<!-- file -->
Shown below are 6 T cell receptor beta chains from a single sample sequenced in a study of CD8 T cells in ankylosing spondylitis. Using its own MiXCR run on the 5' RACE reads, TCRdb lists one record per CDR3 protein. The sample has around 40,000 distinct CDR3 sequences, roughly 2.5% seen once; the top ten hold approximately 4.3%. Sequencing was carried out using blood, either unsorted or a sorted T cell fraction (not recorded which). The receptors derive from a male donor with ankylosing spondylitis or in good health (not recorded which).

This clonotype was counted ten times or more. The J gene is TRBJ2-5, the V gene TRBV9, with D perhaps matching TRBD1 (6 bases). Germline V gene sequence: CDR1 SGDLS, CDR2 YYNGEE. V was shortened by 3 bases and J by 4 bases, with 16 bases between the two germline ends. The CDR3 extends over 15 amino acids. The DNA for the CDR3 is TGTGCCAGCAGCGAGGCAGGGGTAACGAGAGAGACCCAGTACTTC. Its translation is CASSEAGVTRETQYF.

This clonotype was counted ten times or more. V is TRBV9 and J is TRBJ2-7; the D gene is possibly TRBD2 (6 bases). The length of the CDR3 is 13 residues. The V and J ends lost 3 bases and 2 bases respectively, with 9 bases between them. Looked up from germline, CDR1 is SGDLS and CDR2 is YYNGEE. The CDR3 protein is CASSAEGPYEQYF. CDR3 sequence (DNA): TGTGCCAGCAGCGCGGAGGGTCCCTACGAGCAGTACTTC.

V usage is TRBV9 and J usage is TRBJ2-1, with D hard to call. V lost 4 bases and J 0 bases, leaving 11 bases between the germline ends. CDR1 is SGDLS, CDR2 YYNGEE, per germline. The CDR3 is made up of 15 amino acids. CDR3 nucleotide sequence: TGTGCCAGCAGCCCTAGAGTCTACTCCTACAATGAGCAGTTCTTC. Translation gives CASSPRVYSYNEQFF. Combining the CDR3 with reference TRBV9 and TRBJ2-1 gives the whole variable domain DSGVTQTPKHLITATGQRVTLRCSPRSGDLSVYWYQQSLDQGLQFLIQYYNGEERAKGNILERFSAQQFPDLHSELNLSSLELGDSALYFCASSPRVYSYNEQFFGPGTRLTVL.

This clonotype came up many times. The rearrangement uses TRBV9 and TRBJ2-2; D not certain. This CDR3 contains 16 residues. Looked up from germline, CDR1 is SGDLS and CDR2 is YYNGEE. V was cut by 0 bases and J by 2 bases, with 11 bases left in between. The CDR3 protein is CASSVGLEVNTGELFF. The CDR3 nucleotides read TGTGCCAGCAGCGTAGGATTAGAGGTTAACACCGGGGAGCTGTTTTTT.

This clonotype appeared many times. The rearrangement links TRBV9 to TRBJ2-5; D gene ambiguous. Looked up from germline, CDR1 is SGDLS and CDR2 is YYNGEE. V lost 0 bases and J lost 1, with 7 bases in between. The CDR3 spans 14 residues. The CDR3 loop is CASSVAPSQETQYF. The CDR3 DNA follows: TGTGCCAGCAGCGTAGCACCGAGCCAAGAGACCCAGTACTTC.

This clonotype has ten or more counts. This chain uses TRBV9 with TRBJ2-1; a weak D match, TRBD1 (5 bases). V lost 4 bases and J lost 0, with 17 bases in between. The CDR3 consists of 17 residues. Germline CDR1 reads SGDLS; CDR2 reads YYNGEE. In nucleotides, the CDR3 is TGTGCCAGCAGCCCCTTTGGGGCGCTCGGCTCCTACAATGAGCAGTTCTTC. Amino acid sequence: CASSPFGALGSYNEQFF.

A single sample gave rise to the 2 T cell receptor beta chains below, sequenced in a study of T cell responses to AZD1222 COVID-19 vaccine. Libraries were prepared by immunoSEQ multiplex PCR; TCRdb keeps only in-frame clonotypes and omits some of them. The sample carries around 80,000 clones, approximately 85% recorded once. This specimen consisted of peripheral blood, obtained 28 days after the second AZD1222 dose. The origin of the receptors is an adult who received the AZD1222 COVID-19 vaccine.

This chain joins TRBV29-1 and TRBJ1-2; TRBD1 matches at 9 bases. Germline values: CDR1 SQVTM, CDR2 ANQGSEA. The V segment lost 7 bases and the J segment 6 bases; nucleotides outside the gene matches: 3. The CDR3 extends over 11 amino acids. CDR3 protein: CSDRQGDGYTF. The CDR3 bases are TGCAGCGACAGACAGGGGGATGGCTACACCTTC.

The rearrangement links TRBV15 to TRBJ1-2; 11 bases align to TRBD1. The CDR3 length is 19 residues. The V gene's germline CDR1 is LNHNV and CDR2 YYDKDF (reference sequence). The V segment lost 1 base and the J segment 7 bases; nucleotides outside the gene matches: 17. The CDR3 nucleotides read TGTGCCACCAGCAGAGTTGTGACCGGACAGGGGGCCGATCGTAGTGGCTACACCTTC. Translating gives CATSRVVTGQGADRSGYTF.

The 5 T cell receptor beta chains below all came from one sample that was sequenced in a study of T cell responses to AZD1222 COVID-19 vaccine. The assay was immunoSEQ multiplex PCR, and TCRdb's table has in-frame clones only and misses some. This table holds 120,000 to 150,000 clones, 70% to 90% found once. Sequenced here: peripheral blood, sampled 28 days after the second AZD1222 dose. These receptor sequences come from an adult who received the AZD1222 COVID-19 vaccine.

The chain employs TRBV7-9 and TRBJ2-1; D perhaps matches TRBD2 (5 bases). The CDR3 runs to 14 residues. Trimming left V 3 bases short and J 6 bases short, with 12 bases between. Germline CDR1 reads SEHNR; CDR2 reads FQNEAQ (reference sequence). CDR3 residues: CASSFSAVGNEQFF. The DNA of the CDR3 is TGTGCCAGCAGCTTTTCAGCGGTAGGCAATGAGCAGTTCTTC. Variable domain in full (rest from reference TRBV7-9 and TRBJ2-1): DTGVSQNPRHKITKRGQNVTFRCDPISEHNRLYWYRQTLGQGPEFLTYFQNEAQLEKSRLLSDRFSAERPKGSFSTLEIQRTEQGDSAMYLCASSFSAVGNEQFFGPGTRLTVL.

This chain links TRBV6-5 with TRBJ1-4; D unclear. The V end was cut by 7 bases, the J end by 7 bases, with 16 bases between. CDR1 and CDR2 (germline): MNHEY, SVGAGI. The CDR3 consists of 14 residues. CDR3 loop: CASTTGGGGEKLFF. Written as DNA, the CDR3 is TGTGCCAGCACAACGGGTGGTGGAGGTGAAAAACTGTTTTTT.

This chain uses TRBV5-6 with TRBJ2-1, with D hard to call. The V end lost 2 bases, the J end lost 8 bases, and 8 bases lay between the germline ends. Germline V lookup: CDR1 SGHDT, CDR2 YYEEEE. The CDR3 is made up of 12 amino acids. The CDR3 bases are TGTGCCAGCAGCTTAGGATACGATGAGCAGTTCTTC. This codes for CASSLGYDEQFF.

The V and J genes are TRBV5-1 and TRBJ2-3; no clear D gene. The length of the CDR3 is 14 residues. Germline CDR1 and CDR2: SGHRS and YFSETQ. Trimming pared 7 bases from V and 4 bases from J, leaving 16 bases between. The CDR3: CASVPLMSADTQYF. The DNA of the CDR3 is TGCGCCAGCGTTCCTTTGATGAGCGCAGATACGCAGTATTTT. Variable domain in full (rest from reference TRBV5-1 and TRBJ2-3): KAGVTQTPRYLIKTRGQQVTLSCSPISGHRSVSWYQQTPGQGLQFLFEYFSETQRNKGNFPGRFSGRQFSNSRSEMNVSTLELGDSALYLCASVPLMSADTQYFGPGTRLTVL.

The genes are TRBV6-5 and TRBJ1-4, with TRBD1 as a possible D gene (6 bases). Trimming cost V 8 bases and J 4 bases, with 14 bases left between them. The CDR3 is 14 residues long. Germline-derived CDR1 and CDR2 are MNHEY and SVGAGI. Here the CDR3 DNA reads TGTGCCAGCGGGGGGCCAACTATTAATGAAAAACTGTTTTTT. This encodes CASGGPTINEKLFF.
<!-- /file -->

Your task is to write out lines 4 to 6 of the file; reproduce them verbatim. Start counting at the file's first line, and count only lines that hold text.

V usage is TRBV9 and J usage is TRBJ2-1, with D hard to call. V lost 4 bases and J 0 bases, leaving 11 bases between the germline ends. CDR1 is SGDLS, CDR2 YYNGEE, per germline. The CDR3 is made up of 15 amino acids. CDR3 nucleotide sequence: TGTGCCAGCAGCCCTAGAGTCTACTCCTACAATGAGCAGTTCTTC. Translation gives CASSPRVYSYNEQFF. Combining the CDR3 with reference TRBV9 and TRBJ2-1 gives the whole variable domain DSGVTQTPKHLITATGQRVTLRCSPRSGDLSVYWYQQSLDQGLQFLIQYYNGEERAKGNILERFSAQQFPDLHSELNLSSLELGDSALYFCASSPRVYSYNEQFFGPGTRLTVL.

This clonotype came up many times. The rearrangement uses TRBV9 and TRBJ2-2; D not certain. This CDR3 contains 16 residues. Looked up from germline, CDR1 is SGDLS and CDR2 is YYNGEE. V was cut by 0 bases and J by 2 bases, with 11 bases left in between. The CDR3 protein is CASSVGLEVNTGELFF. The CDR3 nucleotides read TGTGCCAGCAGCGTAGGATTAGAGGTTAACACCGGGGAGCTGTTTTTT.

This clonotype appeared many times. The rearrangement links TRBV9 to TRBJ2-5; D gene ambiguous. Looked up from germline, CDR1 is SGDLS and CDR2 is YYNGEE. V lost 0 bases and J lost 1, with 7 bases in between. The CDR3 spans 14 residues. The CDR3 loop is CASSVAPSQETQYF. The CDR3 DNA follows: TGTGCCAGCAGCGTAGCACCGAGCCAAGAGACCCAGTACTTC.